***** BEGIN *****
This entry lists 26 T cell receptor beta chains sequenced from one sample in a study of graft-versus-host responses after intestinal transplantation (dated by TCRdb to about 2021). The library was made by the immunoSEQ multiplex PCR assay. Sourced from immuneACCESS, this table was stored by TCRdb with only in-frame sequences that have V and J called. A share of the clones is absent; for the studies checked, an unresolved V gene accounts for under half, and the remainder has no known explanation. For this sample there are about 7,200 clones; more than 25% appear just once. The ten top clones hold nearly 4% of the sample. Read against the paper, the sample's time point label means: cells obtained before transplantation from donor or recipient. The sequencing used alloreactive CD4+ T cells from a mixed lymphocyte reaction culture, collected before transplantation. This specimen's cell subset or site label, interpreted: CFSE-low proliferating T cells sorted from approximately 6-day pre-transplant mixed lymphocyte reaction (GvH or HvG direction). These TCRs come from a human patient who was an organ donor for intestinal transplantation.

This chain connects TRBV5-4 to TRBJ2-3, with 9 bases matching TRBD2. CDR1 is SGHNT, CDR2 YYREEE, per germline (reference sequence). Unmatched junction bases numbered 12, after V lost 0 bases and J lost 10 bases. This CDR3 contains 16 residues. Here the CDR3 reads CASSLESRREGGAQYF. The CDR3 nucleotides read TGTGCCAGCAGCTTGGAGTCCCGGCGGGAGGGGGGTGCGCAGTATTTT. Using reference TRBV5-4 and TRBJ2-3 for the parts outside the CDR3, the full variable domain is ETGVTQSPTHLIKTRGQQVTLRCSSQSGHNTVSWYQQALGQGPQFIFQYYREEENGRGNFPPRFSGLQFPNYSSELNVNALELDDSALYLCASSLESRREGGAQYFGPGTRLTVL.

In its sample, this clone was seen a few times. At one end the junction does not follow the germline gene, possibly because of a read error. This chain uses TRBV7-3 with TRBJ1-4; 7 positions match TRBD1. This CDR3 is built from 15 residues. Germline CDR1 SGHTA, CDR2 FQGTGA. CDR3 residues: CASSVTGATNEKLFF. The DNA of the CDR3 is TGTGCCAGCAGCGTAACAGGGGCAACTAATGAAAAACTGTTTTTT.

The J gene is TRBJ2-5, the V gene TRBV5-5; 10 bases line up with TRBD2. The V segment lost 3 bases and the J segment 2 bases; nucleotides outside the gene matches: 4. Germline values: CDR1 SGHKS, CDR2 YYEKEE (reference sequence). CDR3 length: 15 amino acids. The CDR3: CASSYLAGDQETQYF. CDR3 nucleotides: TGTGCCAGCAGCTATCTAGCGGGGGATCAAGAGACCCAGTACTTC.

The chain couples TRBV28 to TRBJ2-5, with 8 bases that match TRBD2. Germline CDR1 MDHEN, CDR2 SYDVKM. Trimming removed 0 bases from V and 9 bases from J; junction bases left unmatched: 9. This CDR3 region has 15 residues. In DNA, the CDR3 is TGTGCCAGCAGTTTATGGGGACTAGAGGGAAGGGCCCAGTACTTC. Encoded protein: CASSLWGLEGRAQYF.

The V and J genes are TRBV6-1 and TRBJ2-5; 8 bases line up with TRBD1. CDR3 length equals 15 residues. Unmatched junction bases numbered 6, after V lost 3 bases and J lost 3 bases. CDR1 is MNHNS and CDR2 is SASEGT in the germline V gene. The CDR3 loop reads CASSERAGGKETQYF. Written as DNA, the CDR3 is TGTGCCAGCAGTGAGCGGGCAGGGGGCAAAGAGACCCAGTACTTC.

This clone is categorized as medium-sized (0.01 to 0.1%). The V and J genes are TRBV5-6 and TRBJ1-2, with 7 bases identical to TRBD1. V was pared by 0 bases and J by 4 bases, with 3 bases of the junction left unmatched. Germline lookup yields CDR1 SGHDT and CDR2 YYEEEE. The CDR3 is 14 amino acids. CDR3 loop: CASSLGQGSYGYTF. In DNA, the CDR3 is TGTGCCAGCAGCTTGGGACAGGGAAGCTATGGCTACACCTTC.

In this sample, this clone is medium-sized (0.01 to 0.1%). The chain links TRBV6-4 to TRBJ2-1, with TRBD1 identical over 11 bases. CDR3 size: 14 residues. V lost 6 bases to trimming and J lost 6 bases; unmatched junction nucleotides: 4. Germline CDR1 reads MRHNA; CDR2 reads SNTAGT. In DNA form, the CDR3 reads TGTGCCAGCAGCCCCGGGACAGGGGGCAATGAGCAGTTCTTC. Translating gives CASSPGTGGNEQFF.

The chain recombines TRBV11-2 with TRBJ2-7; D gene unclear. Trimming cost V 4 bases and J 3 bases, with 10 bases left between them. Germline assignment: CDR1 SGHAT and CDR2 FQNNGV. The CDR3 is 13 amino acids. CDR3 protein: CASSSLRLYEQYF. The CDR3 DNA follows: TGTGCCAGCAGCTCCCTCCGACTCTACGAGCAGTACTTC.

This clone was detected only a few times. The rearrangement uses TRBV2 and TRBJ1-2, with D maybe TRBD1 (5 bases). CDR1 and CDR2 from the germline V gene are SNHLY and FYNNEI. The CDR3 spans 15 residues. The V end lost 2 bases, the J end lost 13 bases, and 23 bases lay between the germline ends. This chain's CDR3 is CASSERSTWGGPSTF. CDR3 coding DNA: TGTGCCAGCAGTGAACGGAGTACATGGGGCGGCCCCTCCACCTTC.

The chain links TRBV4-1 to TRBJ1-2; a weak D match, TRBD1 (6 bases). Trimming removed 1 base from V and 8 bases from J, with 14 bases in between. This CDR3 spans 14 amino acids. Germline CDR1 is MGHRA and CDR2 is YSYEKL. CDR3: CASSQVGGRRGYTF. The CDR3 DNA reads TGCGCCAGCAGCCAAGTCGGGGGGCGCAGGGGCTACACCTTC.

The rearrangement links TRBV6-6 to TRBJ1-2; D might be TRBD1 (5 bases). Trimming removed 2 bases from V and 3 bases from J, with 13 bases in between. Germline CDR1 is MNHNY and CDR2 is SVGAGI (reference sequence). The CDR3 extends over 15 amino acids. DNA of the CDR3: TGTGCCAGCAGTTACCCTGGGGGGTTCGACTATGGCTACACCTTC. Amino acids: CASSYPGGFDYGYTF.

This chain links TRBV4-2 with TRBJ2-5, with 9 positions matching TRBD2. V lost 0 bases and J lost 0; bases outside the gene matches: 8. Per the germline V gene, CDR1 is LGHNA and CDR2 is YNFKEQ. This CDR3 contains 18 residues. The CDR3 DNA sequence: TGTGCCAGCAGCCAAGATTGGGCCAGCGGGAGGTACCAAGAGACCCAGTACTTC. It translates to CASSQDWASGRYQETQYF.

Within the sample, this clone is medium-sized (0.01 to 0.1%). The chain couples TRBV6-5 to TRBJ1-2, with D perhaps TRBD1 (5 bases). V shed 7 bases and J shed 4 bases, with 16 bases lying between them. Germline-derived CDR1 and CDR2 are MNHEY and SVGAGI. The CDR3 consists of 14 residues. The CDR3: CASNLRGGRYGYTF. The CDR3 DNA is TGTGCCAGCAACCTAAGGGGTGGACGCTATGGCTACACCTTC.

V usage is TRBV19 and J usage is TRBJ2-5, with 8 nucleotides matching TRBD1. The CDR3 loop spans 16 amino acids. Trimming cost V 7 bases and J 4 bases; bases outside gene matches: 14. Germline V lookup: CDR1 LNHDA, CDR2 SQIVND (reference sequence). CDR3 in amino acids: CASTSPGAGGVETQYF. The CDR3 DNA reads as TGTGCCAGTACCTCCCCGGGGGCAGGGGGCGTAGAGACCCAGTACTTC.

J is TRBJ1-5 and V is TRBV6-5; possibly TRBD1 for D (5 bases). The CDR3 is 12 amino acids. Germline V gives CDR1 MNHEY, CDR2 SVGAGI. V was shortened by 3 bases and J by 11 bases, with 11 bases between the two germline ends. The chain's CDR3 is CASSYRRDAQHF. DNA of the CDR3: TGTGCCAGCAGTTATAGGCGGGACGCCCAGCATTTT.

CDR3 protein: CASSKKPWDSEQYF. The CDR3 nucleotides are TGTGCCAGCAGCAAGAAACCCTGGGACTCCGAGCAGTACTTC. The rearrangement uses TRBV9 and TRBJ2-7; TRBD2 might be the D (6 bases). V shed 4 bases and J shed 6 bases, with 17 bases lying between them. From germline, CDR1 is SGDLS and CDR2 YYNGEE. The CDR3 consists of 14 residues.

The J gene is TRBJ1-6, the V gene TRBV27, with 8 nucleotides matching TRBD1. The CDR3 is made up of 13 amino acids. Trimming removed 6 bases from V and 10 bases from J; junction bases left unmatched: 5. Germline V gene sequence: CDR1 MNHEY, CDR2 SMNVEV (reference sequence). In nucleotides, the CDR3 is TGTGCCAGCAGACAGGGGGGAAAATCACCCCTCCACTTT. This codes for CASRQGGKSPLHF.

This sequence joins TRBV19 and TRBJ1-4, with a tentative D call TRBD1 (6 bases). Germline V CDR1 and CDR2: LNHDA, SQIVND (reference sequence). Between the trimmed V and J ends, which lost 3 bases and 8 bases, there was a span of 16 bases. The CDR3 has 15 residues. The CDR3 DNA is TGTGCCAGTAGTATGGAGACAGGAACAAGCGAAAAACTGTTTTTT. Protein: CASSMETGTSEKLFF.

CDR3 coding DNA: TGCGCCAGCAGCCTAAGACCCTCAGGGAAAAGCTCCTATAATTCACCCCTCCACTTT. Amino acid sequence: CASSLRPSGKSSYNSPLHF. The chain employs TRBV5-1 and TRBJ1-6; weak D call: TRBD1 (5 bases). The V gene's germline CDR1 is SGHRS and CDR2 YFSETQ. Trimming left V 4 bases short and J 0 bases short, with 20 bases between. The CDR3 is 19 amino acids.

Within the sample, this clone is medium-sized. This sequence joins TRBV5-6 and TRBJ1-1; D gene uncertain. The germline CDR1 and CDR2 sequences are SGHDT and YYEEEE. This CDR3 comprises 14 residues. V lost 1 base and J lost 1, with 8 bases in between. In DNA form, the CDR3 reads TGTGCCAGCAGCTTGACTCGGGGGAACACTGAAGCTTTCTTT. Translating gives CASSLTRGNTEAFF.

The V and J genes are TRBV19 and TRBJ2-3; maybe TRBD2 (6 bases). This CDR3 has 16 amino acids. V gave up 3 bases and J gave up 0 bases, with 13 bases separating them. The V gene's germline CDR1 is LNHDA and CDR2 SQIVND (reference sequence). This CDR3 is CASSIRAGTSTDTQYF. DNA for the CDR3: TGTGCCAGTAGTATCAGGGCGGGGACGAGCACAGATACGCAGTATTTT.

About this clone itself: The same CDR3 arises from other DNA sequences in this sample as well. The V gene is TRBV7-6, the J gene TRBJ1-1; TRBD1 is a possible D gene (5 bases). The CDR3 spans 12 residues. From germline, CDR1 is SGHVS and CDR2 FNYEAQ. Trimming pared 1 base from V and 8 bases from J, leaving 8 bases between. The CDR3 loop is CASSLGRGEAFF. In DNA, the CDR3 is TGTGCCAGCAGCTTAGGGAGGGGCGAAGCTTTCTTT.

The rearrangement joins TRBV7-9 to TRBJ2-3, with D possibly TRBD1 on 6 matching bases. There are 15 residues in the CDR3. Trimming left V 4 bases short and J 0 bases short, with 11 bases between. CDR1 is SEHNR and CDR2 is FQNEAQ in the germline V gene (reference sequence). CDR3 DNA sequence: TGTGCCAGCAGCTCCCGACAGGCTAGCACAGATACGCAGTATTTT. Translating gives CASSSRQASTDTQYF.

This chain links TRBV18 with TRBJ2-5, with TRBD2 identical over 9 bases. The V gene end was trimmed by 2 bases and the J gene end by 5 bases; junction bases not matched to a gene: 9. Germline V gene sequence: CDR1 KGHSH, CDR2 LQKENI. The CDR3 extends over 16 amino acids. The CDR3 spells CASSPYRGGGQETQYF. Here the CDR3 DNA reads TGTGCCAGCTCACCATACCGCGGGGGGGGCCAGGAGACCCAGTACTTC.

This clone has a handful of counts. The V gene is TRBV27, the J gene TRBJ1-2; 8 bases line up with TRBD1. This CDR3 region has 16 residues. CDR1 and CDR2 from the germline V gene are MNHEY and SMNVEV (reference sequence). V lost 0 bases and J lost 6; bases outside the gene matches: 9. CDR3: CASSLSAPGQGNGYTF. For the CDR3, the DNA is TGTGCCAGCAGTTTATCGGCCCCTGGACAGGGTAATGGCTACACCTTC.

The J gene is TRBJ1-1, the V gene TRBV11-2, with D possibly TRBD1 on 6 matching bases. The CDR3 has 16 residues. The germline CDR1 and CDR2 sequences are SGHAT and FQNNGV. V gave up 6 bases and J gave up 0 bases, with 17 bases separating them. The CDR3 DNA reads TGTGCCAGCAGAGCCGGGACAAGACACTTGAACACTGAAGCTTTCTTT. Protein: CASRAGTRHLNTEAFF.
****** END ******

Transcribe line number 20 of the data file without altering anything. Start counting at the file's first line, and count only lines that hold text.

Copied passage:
CDR3 coding DNA: TGCGCCAGCAGCCTAAGACCCTCAGGGAAAAGCTCCTATAATTCACCCCTCCACTTT. Amino acid sequence: CASSLRPSGKSSYNSPLHF. The chain employs TRBV5-1 and TRBJ1-6; weak D call: TRBD1 (5 bases). The V gene's germline CDR1 is SGHRS and CDR2 YFSETQ. Trimming left V 4 bases short and J 0 bases short, with 20 bases between. The CDR3 is 19 amino acids.